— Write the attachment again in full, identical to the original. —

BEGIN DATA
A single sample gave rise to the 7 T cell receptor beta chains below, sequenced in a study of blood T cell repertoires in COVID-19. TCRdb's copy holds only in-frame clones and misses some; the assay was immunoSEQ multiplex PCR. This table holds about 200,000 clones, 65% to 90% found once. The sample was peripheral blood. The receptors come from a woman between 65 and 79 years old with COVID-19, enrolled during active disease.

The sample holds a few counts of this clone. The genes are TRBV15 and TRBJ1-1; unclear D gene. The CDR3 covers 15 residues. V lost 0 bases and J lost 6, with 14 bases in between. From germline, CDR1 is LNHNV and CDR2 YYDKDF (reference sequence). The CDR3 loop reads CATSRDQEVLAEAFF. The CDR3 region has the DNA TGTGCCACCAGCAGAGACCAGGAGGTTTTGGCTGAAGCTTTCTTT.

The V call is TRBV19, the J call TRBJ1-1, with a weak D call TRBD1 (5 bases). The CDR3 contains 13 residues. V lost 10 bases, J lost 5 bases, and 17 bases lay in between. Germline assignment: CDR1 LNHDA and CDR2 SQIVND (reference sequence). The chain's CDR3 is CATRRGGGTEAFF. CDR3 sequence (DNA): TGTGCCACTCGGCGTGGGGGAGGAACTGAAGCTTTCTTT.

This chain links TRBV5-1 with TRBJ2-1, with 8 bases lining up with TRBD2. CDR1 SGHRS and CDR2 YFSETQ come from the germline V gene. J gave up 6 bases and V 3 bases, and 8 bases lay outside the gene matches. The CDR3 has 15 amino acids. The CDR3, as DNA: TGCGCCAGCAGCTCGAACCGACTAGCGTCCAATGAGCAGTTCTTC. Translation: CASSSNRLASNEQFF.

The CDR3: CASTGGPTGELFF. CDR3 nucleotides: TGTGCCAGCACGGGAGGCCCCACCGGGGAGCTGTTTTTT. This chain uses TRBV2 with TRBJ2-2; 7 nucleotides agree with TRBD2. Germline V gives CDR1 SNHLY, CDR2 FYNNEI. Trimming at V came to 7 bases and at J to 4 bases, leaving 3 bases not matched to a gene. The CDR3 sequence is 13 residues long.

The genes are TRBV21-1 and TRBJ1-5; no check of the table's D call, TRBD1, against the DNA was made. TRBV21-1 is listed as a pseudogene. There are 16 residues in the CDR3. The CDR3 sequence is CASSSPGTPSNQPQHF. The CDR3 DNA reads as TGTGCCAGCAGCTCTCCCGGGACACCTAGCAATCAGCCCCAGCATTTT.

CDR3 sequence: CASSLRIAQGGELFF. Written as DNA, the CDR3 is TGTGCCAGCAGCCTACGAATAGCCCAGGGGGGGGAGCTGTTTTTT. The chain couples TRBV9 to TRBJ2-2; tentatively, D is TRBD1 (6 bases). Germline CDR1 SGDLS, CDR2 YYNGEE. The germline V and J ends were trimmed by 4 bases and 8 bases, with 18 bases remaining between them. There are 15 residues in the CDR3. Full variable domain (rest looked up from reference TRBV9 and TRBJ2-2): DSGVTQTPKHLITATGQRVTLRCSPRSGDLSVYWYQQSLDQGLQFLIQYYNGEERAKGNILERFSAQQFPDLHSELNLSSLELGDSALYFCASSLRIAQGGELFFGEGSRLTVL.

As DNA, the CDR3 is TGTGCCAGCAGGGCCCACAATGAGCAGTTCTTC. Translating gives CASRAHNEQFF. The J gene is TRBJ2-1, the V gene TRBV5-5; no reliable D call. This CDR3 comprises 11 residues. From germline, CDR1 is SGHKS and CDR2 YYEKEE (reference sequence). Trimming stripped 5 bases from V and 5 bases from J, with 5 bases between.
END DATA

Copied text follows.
A single sample gave rise to the 7 T cell receptor beta chains below, sequenced in a study of blood T cell repertoires in COVID-19. TCRdb's copy holds only in-frame clones and misses some; the assay was immunoSEQ multiplex PCR. This table holds about 200,000 clones, 65% to 90% found once. The sample was peripheral blood. The receptors come from a woman between 65 and 79 years old with COVID-19, enrolled during active disease.

The sample holds a few counts of this clone. The genes are TRBV15 and TRBJ1-1; unclear D gene. The CDR3 covers 15 residues. V lost 0 bases and J lost 6, with 14 bases in between. From germline, CDR1 is LNHNV and CDR2 YYDKDF (reference sequence). The CDR3 loop reads CATSRDQEVLAEAFF. The CDR3 region has the DNA TGTGCCACCAGCAGAGACCAGGAGGTTTTGGCTGAAGCTTTCTTT.

The V call is TRBV19, the J call TRBJ1-1, with a weak D call TRBD1 (5 bases). The CDR3 contains 13 residues. V lost 10 bases, J lost 5 bases, and 17 bases lay in between. Germline assignment: CDR1 LNHDA and CDR2 SQIVND (reference sequence). The chain's CDR3 is CATRRGGGTEAFF. CDR3 sequence (DNA): TGTGCCACTCGGCGTGGGGGAGGAACTGAAGCTTTCTTT.

This chain links TRBV5-1 with TRBJ2-1, with 8 bases lining up with TRBD2. CDR1 SGHRS and CDR2 YFSETQ come from the germline V gene. J gave up 6 bases and V 3 bases, and 8 bases lay outside the gene matches. The CDR3 has 15 amino acids. The CDR3, as DNA: TGCGCCAGCAGCTCGAACCGACTAGCGTCCAATGAGCAGTTCTTC. Translation: CASSSNRLASNEQFF.

The CDR3: CASTGGPTGELFF. CDR3 nucleotides: TGTGCCAGCACGGGAGGCCCCACCGGGGAGCTGTTTTTT. This chain uses TRBV2 with TRBJ2-2; 7 nucleotides agree with TRBD2. Germline V gives CDR1 SNHLY, CDR2 FYNNEI. Trimming at V came to 7 bases and at J to 4 bases, leaving 3 bases not matched to a gene. The CDR3 sequence is 13 residues long.

The genes are TRBV21-1 and TRBJ1-5; no check of the table's D call, TRBD1, against the DNA was made. TRBV21-1 is listed as a pseudogene. There are 16 residues in the CDR3. The CDR3 sequence is CASSSPGTPSNQPQHF. The CDR3 DNA reads as TGTGCCAGCAGCTCTCCCGGGACACCTAGCAATCAGCCCCAGCATTTT.

CDR3 sequence: CASSLRIAQGGELFF. Written as DNA, the CDR3 is TGTGCCAGCAGCCTACGAATAGCCCAGGGGGGGGAGCTGTTTTTT. The chain couples TRBV9 to TRBJ2-2; tentatively, D is TRBD1 (6 bases). Germline CDR1 SGDLS, CDR2 YYNGEE. The germline V and J ends were trimmed by 4 bases and 8 bases, with 18 bases remaining between them. There are 15 residues in the CDR3. Full variable domain (rest looked up from reference TRBV9 and TRBJ2-2): DSGVTQTPKHLITATGQRVTLRCSPRSGDLSVYWYQQSLDQGLQFLIQYYNGEERAKGNILERFSAQQFPDLHSELNLSSLELGDSALYFCASSLRIAQGGELFFGEGSRLTVL.

As DNA, the CDR3 is TGTGCCAGCAGGGCCCACAATGAGCAGTTCTTC. Translating gives CASRAHNEQFF. The J gene is TRBJ2-1, the V gene TRBV5-5; no reliable D call. This CDR3 comprises 11 residues. From germline, CDR1 is SGHKS and CDR2 YYEKEE (reference sequence). Trimming stripped 5 bases from V and 5 bases from J, with 5 bases between.